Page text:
Sunday, January 14, 2007

Real Time MITM for OTPs is Now Real

This had been predicted for a long time, but it's finely become an automated attack rather than a lab simulation. There was an article in Finextra this week about Man-In-The-Middle (MITM) phishing kits for sale on the web.

Authentication credentials are stolen through a phishing site, usually from a link in a spam e-mail. The kit sets up a phony URL that communicates with both the user and the real company's web site. As with other phishing attacks, the user is asked to enter their log in credentials, whatever they may be -- user ID, password and even One-Time Password (OTP) token value.

The difference here is that the attack simultaneously and automatically logs onto the real web site, authenticates with the right credentials and allows the attacker -- the MITM -- to access the user's account and steal funds. Before, phishing sites just gathered static credentials for later use by criminals.

The other danger is that the kit is generic yet customizable, so a crook has a base to work with but can tailor make it for any target financial institution. It can also be customized to gather all authentication credentials, not just a user ID and password.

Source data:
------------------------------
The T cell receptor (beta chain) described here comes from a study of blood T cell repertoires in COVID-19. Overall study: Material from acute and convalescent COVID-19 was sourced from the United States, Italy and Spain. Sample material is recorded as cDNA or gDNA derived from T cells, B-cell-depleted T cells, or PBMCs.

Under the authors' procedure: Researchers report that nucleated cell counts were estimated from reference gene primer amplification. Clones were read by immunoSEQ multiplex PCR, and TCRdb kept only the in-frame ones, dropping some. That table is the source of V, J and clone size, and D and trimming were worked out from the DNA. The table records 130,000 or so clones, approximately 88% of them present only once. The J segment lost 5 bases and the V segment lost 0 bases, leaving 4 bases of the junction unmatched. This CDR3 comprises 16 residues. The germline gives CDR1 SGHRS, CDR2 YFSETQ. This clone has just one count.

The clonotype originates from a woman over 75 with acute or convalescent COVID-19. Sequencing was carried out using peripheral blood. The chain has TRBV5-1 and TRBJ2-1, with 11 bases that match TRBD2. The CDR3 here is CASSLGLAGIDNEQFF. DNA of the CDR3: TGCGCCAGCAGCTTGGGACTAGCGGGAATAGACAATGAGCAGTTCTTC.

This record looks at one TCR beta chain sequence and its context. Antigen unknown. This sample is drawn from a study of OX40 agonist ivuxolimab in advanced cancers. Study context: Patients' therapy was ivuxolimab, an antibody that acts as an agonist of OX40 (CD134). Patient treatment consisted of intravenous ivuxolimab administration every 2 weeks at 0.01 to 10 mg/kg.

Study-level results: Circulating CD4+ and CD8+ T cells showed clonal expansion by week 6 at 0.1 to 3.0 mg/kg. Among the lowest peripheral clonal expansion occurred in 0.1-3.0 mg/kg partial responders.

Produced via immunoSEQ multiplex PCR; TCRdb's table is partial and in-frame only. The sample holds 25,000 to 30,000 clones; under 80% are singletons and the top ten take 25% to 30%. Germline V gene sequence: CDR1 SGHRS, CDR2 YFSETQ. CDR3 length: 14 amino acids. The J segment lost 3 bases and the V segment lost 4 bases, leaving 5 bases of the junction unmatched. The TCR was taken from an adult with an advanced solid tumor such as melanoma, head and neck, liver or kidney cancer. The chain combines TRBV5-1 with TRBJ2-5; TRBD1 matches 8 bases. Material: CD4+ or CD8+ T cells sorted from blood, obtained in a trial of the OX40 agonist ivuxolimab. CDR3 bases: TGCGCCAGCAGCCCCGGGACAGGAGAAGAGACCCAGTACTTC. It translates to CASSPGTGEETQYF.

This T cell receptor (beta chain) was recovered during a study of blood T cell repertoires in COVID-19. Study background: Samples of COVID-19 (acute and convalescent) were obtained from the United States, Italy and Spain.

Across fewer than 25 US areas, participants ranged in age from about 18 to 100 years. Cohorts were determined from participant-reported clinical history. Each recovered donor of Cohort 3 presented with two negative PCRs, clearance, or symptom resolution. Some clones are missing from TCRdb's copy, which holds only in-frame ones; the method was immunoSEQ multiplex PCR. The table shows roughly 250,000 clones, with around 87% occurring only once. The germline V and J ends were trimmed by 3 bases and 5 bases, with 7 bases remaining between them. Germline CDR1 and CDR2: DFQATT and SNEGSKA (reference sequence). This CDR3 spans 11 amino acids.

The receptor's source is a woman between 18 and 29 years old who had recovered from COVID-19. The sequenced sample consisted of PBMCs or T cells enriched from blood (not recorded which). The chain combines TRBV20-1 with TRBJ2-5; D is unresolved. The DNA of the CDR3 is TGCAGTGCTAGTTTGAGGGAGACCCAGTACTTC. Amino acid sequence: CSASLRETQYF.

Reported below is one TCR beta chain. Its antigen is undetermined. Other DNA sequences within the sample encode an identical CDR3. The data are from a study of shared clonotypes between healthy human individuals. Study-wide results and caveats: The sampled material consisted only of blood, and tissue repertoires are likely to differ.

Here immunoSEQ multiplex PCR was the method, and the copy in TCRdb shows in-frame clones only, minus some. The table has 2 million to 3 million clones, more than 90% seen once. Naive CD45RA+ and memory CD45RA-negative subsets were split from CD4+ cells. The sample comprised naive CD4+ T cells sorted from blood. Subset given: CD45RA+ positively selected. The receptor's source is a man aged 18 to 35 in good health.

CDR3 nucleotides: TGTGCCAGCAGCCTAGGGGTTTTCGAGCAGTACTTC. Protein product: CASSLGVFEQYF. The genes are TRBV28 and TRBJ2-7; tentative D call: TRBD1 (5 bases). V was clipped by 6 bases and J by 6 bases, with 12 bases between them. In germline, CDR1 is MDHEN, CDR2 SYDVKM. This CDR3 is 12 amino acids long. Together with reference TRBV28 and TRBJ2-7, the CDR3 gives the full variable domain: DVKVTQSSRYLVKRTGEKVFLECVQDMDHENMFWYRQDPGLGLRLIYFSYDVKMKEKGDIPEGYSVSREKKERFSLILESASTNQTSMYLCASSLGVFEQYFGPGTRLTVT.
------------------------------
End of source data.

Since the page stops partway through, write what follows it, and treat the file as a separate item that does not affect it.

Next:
I wrote an article for TechTarget about OTP best practices in September of last year. I mentioned a recent MITM attack against tokens but also cautioned that this was an isolated instance. I said the real danger was when these things become both real time and automated. That time has now arrived.

Bruce Schneier first warned about MITM attacks against OTPs in his now famous post in 2005 and then again last year after an attack.


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